Photo Description: a close-up shot of the fried noodles.
This is what gives “instant ramen” that instant vibe (fried noodles).

It doesn’t look like the typical wavy block of noodles you see in other instant ramen.

Photo Description: the round block of instant noodles looks like a puck.
Every neglectful parents idea of breakfast, lunch, and dinner in puck size.

I had to see how big this puck of noodles is because the waterline for the broth is barely above the noodles, so you’re getting a far larger bowl than what is needed.

Photo Description: the dried vegetables, including a few bits of the shrimp included in the packets.
This is the typical amount of vegetables and American eats.

You can see the bits of green onion, cabbage, red bell peppers, and shrimp.

Photo Description: the spice powder of which is an orangish hue with specks of green flakes.
That’s how I like my spices, like a large mound of blow.

It smelled good when I poured it out.

Photo Description: two of the packets out of the three atop the noodles in the very large bowl.
For a second, I felt a Nawlins and the Bayou vibe coming through here with the seafood scent.

That’s two of the packets (soup and vegetable packet). The third, the chili sauce is added after you heated up the noodles in the microwave.

Photo Description: and FINALLY the final shot of the prepared noodles including the black goo packet added at the very end. The outside of the bowl, you can see the Hot and Spicy Shrimp noodle packaging.
That black goo is Chino “chili sauce”

The Pinche (Lack of) Flavor

Hot and spicy with lime has a Latino vibe, but that quickly falls short because there’s no spiciness to my chili sauce that is supposed to be “hot & spicy.”

The smell from the spice packet was really pungent (cayenne?), but the most noticeable scent comes from the krill/shrimp.

It says “powdered chicken” which makes for a great base stock, but in this product I was hoping for it to taste like that, with lemongrass and lime, like a Thai instant noodle which are really good and cost next to nothing (check out the ramerater for Han’s suggestions on Thai noodles).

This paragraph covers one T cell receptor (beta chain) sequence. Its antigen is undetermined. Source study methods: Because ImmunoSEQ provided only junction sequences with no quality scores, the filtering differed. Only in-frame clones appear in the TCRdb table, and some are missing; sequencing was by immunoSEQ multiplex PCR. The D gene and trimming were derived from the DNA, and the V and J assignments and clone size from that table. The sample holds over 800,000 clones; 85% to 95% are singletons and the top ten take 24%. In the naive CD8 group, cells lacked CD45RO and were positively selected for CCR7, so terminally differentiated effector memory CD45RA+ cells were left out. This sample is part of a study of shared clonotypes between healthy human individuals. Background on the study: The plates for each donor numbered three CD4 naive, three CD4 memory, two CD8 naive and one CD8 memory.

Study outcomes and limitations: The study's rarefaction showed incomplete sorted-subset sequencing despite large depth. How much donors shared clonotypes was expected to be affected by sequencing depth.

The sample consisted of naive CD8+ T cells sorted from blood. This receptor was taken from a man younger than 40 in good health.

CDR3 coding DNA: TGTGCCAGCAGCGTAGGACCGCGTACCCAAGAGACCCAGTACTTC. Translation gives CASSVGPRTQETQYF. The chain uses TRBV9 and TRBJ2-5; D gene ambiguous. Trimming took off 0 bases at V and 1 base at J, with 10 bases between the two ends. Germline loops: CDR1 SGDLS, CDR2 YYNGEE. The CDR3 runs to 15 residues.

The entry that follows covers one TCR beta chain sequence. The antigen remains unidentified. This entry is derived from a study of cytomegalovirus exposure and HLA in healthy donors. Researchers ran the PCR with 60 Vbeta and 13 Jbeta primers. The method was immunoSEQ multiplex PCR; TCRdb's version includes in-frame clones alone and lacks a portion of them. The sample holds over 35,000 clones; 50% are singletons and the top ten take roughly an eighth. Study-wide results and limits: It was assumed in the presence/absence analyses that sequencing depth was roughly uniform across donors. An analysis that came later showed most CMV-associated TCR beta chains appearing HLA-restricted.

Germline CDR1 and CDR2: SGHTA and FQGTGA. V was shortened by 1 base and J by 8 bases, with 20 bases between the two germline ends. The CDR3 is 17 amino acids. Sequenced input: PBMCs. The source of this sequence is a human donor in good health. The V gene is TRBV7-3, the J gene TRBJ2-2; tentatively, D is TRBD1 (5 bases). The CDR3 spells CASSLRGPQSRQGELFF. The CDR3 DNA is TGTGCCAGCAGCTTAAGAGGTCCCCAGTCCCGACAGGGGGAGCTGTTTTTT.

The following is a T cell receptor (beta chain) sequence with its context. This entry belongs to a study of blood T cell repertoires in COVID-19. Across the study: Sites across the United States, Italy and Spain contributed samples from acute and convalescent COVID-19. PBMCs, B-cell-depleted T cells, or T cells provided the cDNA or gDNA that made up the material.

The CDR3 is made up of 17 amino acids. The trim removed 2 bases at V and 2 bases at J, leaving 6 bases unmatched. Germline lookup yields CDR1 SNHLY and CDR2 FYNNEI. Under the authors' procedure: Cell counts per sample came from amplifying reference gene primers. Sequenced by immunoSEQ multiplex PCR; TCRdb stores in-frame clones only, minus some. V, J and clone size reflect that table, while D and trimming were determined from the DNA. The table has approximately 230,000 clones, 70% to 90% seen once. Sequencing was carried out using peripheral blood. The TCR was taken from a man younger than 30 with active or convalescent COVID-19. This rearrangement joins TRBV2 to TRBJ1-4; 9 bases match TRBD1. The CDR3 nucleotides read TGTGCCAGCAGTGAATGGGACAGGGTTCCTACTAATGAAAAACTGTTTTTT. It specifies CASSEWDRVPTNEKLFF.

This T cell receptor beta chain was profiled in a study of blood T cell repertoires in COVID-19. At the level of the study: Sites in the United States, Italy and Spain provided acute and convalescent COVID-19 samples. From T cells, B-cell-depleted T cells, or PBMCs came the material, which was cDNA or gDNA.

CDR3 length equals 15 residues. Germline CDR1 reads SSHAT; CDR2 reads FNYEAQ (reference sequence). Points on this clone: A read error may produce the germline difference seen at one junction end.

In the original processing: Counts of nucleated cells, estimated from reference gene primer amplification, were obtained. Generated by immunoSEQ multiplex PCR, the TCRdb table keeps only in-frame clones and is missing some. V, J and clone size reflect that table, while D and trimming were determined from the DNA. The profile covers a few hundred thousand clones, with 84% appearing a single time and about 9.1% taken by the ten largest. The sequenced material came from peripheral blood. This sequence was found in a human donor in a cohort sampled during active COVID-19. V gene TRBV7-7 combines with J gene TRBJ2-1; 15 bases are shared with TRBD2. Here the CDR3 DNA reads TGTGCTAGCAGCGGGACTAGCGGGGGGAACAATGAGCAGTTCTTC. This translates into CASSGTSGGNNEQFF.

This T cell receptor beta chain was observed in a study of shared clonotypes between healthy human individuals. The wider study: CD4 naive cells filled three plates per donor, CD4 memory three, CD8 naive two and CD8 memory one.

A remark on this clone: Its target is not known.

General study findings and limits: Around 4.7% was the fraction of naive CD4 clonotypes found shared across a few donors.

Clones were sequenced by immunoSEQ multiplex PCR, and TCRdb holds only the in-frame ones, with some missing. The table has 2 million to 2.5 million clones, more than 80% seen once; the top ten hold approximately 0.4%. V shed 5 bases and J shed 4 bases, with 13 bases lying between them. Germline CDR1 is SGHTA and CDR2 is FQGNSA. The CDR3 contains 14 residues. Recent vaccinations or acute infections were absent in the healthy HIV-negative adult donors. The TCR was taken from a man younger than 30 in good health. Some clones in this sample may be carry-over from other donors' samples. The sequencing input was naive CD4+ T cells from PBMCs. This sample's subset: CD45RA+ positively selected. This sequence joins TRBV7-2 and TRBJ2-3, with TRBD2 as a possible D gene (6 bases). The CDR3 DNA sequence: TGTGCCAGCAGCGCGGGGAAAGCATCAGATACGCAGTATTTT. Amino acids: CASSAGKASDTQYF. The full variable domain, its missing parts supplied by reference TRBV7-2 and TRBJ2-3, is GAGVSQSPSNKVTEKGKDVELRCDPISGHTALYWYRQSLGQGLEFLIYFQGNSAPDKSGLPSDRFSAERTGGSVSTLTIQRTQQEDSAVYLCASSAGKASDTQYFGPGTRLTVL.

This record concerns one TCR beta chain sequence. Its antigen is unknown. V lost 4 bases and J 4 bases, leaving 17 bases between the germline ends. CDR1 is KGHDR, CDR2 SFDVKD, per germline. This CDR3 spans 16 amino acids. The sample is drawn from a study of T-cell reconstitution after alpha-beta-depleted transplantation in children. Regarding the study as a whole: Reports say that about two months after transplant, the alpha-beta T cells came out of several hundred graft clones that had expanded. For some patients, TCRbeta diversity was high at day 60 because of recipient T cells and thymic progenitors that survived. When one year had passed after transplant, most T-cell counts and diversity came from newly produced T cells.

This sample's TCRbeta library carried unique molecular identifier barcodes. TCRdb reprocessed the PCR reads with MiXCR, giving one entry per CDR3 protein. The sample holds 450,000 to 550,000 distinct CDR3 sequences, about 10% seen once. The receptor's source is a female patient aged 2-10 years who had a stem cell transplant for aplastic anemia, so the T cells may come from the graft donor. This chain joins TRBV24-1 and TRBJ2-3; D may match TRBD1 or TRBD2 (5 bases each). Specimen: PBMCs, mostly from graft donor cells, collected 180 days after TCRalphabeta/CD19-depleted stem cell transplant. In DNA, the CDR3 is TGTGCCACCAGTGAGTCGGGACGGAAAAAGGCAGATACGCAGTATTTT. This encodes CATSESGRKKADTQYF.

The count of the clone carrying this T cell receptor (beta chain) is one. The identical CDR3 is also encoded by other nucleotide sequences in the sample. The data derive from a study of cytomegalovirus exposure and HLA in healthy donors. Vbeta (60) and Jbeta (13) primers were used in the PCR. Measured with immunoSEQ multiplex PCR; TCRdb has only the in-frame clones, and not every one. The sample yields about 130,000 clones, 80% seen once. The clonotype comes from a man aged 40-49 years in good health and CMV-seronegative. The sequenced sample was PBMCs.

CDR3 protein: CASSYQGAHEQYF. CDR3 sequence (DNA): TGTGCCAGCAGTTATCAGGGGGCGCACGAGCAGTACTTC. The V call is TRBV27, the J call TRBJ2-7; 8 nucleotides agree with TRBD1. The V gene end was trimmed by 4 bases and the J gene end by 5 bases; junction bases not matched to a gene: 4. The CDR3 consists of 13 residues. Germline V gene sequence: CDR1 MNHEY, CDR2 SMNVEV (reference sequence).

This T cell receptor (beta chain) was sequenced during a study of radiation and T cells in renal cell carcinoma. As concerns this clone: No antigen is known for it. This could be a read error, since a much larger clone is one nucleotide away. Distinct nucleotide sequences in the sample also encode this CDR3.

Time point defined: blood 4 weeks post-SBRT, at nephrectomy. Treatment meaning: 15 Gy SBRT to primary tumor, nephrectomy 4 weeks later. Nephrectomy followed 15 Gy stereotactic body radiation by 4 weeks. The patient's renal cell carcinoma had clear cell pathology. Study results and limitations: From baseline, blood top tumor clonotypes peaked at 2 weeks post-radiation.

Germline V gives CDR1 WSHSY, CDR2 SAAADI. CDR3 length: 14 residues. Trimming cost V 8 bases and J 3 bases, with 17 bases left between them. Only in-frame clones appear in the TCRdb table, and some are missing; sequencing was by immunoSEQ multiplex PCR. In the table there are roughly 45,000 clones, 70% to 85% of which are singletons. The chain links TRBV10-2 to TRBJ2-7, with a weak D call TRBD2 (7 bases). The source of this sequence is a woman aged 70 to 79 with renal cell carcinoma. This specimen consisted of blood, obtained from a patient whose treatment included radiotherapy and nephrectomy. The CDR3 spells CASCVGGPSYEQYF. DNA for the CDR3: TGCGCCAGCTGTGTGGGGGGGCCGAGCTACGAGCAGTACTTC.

Photo Description: yup, my bowl of noodles, this is what you get for a little over a dollar per serving.
I added no extra ingredients to match the experience of the bulk of people eating Nissin Hot and Spicy Shrimp noodles.

Pinche Camarones aka Shrimp

That looks like a real shrimp which means I’ve made it in life, and now all I need is that yacht I’ve been wanting (Azimut yachts, I have my eye on you).

Photo Description: a close up of the shrimp... yup, that's the shrimp you get.
Seafood for a buck, lavish

If this is what you’re eating for lunch as you sit in your cubicle or company lunch room, you might want to up your daily lunch budget with the suggestions below.

My Pinche Conclusion of Nissin Hot and Spicy Shrimp Noodles

Not going to buy this product again, and I’d rather eat Thai or Korean noodles which are the cartel kingpins of spicy and “lee-moan” (lime and lemon). Although for $1.19, it does fill your belly, but that bowl and the packaging probably make up at least half the pinche cost.

If you’re looking for other instant noodle ideas, try:

I also suggest you try Thai style noodles if you like spicy and sour (lime/lemon) although if you just like spicy, try Korean style noodles such as: